Nikiski swimmers assist attempt to break world’s largest swim lesson record

  • By Kelly Sullivan
  • Sunday, July 10, 2016 8:58pm
  • News

The 29 participants in last month’s attempt to break the World’s Largest Swim Lesson record at the Nikiski Pool are now waiting to see if their efforts paid off.

For the third year in a row, an aquatic crowd convened at the facility, joining swimmers and instructors in 24 countries and in 45 U.S. states for the World Waterpark Association’s annual event, that serves a dual purpose.

“Breaking the record is only one part of the goal,” said Nigel LaRiccia, Nikiski Pool supervisor. “The other part is just to promote water safety and get the word out that swim lessons help save lives and parent supervision helps save lives. Those are the two biggest keys in drowning prevention.”

Drowning is the second leading cause of unintended, injury-related death for children ages 1-14, according to the Waterpark Association.

During the event, LaRiccia and two other instructors went over the basics of safety and pool rules, and how anyone can respond in water-related emergencies, he said. Participants learned how to pull distressed swimmers out of the water “without actually going in to get them,” he said.

Breathing and submerging properly, opening eyes underwater, floating, and stroke techniques were also touched on, LaRiccia said. Infants and adults participated this year, he said.

“Mostly it is for the parents (who come) with real young ones,” LaRiccia said. “We are telling them what lessons are all about, and getting them excited about getting their kid in and continuing that process. For the ones who are a little older, it might be the only time they get formal lesson.”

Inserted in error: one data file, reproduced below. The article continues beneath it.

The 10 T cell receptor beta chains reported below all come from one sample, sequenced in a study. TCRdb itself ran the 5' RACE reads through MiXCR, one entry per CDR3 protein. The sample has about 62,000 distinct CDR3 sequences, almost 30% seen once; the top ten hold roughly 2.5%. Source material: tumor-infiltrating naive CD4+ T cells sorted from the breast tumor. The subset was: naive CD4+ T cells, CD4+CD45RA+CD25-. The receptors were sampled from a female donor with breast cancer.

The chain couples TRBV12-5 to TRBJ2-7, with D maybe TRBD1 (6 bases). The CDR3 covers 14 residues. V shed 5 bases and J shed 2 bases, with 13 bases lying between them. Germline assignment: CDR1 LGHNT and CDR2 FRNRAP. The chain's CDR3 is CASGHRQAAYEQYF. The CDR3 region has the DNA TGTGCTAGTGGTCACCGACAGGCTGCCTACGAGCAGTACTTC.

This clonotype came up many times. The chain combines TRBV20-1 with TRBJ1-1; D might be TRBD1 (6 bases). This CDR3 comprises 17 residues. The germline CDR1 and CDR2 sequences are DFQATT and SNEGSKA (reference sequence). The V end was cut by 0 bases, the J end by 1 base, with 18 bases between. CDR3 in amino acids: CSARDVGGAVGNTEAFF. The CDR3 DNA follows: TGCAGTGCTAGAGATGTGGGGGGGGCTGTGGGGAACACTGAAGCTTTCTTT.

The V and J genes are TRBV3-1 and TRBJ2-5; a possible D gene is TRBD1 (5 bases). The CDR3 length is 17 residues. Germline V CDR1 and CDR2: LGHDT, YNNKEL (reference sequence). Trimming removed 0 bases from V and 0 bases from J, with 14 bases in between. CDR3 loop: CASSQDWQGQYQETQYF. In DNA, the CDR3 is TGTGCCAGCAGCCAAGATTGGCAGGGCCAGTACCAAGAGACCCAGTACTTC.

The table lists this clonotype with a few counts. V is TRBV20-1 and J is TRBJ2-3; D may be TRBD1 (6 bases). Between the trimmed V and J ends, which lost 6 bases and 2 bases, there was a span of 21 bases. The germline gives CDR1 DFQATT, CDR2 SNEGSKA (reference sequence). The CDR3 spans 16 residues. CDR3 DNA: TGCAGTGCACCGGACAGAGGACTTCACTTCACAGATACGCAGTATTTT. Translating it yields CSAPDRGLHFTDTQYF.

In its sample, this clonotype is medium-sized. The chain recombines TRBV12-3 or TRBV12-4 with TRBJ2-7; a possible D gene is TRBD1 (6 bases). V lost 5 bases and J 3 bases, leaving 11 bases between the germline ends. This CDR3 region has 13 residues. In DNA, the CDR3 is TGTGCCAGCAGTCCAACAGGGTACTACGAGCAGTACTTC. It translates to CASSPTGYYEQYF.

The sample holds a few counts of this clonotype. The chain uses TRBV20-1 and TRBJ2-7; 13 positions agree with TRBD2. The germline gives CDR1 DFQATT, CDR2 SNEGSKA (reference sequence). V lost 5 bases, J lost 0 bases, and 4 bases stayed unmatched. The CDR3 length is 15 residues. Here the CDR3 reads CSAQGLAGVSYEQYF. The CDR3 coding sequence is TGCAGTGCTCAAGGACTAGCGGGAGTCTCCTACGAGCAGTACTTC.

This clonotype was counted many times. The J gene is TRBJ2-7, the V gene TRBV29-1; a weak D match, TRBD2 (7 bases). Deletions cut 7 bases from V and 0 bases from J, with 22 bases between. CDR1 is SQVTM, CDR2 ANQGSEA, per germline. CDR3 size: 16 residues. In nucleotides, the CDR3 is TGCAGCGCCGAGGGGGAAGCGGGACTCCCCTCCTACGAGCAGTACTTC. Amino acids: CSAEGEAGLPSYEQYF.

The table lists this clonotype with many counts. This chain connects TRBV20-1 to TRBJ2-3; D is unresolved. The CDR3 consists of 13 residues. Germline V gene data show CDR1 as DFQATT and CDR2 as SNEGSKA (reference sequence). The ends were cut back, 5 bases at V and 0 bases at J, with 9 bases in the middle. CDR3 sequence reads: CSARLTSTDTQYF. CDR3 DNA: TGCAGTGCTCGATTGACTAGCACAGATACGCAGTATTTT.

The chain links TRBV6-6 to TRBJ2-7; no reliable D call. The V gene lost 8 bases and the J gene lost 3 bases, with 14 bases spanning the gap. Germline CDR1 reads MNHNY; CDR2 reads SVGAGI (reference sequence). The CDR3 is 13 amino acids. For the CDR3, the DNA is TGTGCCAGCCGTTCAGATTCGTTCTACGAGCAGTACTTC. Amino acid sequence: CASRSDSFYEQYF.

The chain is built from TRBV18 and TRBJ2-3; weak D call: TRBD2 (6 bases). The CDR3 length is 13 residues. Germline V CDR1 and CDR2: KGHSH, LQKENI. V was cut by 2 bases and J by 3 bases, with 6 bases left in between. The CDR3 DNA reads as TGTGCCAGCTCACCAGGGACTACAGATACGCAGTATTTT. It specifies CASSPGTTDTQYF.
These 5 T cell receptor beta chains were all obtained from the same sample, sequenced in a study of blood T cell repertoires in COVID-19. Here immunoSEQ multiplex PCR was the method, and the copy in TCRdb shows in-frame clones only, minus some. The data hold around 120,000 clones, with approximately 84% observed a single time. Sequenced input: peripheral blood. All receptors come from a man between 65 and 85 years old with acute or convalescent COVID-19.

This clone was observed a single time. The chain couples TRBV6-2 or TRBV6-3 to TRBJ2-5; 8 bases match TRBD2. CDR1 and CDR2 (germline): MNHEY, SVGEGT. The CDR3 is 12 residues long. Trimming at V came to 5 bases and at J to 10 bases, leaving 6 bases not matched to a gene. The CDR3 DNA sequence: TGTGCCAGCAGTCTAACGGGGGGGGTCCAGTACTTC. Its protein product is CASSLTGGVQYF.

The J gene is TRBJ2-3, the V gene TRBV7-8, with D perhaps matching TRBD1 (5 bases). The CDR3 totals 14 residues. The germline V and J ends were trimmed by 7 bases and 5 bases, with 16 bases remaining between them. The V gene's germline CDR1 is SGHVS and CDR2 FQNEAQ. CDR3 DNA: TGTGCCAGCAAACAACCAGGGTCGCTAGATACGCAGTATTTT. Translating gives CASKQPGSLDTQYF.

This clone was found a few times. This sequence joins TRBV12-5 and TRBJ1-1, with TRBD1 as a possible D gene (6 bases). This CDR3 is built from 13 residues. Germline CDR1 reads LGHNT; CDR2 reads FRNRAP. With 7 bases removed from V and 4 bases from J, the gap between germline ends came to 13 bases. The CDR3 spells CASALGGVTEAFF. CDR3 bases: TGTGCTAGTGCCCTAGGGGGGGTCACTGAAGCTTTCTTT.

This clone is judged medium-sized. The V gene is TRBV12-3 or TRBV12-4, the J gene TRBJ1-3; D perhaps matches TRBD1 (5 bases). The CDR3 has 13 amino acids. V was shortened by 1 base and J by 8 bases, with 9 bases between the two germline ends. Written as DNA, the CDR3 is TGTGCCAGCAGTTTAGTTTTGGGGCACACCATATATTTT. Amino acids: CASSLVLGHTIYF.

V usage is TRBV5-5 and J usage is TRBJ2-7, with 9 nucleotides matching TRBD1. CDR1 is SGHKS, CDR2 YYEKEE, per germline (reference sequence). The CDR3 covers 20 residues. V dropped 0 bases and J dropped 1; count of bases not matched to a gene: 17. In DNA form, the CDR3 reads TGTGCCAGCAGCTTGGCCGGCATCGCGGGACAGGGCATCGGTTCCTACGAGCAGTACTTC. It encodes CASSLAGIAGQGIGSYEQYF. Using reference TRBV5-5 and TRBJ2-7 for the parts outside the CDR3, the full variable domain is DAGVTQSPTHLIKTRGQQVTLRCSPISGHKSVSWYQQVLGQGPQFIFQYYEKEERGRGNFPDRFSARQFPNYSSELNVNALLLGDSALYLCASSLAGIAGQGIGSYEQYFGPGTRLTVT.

The swim lesson has become one of the pool staff’s methods of outreach to promote community education about water safety, LaRiccia said.

Nikiski Pool Lifeguard Jeremy Ruggiero also taught during the record attempt, which he said, is a fun way to help swimmers learn in a new, exciting way to make good decisions when in the water.

He said there was a mix of people that showed up, some were there to have fun and some came “looking to get something out of it.”

Ruggiero worked with the younger group, who filled up the kiddie pool, he said.

For the most part things went smoothly, but when working with younger swimmers it is important to incorporate creative ways of communicating instruction to keep their attention and teach them in ways they understand, he said.

Ruggiero went over the importance of wearing lifejackets when boating and the dangers of frigid water.

“Always be aware how quickly it can just zap the energy out of you the most,” he said. “Before you get in a body of water, know how cold it can be.”

The global swim team broke the record last year, LaRiccia said. He said it would be a little time before the results come in for this years attempt.

Reach Kelly Sullivan at kelly.sullivan@peninsulaclarion.com.

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